European Commission opens a public consultation on bioplastics. The Commission launched a public consultation on a policy framework for bio-based, biodegradable and compostable plastics (BBP and BDCP), following its roadmap from October 2021 (please see Sustainability Outlook October 2021). The consultation asks about certain policy measures regarding labelling, minimum EU sustainability requirements, limiting the use of biodegradable plastics in the open environment to products that are difficult to collect, and limiting the use of compostable plastics to products that are difficult to separate from food waste. The survey is open until 15 March 2022. The Commission currently plans to adopt this initiative by means of a (non-legislative) communication on 30 July as part of its second "Circular Economy package" in 2022.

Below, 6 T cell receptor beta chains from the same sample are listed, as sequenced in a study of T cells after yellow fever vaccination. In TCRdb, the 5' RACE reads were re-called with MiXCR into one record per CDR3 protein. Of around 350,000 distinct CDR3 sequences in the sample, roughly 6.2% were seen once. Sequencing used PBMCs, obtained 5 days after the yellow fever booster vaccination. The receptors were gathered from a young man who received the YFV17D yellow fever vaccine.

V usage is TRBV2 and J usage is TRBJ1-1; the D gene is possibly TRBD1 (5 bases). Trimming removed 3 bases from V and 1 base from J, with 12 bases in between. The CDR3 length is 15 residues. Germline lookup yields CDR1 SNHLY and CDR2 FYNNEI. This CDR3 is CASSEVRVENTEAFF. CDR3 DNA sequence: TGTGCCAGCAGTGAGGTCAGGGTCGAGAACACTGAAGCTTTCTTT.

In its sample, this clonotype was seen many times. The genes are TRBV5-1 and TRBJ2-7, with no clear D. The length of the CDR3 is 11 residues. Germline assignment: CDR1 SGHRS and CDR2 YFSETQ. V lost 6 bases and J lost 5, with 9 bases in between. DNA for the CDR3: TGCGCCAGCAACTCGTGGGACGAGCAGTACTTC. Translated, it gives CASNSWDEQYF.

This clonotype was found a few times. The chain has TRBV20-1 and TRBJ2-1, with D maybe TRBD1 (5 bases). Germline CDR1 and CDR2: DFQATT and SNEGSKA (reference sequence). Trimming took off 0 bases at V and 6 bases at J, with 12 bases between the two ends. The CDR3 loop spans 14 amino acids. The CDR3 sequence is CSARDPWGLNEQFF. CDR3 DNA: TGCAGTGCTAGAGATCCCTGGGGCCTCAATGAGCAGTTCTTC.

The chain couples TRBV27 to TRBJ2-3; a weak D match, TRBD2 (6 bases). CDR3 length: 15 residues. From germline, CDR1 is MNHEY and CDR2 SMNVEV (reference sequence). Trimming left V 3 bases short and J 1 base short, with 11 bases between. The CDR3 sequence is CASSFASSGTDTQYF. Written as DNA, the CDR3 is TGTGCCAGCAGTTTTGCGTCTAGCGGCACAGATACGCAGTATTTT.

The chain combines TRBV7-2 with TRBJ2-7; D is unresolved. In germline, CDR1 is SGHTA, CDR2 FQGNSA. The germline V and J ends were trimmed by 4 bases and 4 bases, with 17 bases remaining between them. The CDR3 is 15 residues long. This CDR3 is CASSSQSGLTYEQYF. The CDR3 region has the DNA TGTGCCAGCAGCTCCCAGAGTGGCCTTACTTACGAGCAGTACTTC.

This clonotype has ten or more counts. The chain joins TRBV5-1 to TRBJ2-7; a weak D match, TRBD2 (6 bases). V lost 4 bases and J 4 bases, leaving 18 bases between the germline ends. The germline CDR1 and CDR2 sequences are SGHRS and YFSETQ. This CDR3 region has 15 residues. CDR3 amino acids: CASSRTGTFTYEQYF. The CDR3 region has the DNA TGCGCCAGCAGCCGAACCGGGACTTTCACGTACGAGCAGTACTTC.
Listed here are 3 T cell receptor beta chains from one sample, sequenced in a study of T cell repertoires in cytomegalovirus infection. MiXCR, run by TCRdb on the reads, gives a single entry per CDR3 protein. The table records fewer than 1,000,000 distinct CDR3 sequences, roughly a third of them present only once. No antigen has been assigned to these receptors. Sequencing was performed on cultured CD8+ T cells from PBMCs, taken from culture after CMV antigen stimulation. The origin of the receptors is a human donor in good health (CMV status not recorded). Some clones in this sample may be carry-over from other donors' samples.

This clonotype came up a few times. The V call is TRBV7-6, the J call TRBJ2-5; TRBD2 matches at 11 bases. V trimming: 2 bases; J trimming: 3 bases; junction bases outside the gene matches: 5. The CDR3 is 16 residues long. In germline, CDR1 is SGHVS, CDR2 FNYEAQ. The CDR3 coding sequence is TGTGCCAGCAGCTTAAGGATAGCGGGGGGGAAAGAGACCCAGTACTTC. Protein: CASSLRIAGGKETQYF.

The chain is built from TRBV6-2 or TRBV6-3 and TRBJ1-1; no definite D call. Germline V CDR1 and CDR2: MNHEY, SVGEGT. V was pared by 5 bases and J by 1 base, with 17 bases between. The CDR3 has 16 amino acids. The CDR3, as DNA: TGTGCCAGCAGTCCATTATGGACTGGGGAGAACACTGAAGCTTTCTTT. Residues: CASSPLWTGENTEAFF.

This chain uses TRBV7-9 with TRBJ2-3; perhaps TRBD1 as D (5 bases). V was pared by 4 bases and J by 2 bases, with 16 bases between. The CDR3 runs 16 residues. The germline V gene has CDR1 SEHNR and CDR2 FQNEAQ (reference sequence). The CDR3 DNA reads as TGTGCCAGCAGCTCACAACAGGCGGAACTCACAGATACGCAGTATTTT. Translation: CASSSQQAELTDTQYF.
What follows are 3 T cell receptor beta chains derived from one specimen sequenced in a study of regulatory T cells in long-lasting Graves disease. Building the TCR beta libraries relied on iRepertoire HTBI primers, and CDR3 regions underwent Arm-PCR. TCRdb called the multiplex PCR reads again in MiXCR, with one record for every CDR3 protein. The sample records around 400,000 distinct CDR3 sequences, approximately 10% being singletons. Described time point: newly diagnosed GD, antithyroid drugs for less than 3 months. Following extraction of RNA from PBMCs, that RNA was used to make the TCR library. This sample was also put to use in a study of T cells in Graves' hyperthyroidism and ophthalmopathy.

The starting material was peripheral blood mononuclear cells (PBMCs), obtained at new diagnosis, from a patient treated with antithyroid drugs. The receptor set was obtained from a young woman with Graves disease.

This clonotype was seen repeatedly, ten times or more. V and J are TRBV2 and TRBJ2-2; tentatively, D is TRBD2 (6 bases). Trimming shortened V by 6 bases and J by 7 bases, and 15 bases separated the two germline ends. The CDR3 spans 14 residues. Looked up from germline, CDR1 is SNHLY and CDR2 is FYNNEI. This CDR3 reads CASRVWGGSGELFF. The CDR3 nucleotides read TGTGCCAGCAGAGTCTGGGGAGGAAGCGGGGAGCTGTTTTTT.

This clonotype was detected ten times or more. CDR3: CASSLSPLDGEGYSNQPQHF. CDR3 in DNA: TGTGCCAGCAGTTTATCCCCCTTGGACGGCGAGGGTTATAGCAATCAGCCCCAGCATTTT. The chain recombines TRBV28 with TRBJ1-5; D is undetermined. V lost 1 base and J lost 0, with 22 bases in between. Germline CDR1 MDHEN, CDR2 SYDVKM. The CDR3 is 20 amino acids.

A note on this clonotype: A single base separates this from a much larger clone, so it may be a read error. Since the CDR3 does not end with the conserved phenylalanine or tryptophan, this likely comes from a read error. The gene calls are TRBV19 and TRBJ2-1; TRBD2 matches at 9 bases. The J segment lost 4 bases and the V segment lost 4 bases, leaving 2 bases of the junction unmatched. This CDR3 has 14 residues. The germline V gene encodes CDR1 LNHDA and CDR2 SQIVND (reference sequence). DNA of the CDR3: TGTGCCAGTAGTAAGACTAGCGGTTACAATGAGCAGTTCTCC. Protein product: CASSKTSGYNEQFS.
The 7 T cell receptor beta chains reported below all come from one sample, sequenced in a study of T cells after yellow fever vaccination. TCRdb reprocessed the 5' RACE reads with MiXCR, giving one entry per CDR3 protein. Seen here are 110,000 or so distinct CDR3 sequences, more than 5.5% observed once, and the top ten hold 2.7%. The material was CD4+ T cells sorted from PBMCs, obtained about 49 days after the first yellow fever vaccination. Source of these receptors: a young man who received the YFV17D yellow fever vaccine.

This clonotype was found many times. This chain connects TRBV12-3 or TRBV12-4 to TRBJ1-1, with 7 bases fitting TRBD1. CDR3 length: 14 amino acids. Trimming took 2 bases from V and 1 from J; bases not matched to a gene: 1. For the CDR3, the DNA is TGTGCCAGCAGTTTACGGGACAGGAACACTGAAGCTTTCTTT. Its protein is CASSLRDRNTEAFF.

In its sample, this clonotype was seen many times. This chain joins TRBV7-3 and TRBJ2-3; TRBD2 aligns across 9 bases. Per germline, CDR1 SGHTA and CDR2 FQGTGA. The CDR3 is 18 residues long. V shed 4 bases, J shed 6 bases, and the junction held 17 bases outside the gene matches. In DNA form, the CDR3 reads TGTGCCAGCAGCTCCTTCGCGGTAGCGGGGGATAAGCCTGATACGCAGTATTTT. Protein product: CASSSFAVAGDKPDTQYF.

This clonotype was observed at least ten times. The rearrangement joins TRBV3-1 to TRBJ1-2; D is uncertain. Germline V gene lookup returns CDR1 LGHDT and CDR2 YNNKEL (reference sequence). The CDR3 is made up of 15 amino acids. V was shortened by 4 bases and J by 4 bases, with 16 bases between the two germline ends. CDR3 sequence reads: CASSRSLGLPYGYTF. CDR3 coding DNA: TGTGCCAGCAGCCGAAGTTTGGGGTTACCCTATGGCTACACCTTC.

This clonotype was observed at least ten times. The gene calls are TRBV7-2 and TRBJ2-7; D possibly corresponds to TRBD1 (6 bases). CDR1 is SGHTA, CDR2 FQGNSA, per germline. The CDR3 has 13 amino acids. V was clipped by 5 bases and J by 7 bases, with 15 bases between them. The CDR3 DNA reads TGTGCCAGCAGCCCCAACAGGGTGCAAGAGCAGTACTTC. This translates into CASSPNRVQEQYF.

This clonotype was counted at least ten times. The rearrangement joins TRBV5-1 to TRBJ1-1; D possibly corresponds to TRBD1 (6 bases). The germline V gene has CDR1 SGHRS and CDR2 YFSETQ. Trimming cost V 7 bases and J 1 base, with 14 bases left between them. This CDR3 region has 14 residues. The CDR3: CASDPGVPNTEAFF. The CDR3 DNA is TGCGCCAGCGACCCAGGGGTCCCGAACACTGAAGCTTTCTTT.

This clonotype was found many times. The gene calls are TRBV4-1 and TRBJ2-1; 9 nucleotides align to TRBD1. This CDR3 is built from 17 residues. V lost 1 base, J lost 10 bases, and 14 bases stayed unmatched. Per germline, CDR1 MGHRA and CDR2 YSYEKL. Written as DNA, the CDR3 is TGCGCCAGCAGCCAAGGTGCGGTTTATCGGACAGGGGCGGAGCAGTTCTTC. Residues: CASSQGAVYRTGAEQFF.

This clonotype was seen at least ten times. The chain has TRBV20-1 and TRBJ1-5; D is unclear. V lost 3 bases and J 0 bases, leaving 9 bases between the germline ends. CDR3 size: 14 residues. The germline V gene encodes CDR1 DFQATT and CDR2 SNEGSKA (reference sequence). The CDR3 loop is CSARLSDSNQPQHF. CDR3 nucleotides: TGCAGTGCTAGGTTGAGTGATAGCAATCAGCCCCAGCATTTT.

Member states approve rules on reducing the consumption of single-use plastic products. These rules are in a draft implementing decision on the calculation, verification and reporting of the reduction in consumption of singleuse plastic food containers and beverage cups. Pursuant to the Single-use Plastics Directive 2019/904 (SUPD), all member states must take such consumption reduction measures, following rules that the Commission will issue (it was supposed to adopt this implementing act by January 2021 and is expected to adopt the implementing decision in the coming weeks). The draft decision provides a wide margin of discretion to member states when calculating consumption reduction, based on (a) the number of single-use plastic items placed on the market, or (b) the total weight of plastic contained in those products. In the latter case, member states must also report the total weight of the products partly made of plastic. Member states must report specific measures to achieve the consumption reduction for each of the single-use plastic products: cups for beverages, including covers and lids, and food containers. The Commission provides an open list of possible measures, such as levies, EPR for producers of beverage cups, restrictions on placing them on the market, restrictions on making them available in certain locations and use restrictions when serving consumers. As criticised by some member states, the flexibility of these requirements could contribute to economic operators facing diverging conditions across the European market.